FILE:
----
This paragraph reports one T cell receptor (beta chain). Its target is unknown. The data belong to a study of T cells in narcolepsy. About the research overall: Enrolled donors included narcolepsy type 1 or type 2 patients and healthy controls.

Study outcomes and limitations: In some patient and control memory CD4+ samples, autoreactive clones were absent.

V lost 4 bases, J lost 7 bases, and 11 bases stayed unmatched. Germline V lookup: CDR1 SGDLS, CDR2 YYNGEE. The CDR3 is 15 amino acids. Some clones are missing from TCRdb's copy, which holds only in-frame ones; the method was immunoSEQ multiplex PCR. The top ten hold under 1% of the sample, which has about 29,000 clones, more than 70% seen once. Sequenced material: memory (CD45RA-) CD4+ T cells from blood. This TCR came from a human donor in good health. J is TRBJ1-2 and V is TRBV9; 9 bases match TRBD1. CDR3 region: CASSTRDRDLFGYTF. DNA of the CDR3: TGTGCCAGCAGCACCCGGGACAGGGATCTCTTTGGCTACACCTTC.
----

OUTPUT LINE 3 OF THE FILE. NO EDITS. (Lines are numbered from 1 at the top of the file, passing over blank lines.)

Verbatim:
V lost 4 bases, J lost 7 bases, and 11 bases stayed unmatched. Germline V lookup: CDR1 SGDLS, CDR2 YYNGEE. The CDR3 is 15 amino acids. Some clones are missing from TCRdb's copy, which holds only in-frame ones; the method was immunoSEQ multiplex PCR. The top ten hold under 1% of the sample, which has about 29,000 clones, more than 70% seen once. Sequenced material: memory (CD45RA-) CD4+ T cells from blood. This TCR came from a human donor in good health. J is TRBJ1-2 and V is TRBV9; 9 bases match TRBD1. CDR3 region: CASSTRDRDLFGYTF. DNA of the CDR3: TGTGCCAGCAGCACCCGGGACAGGGATCTCTTTGGCTACACCTTC.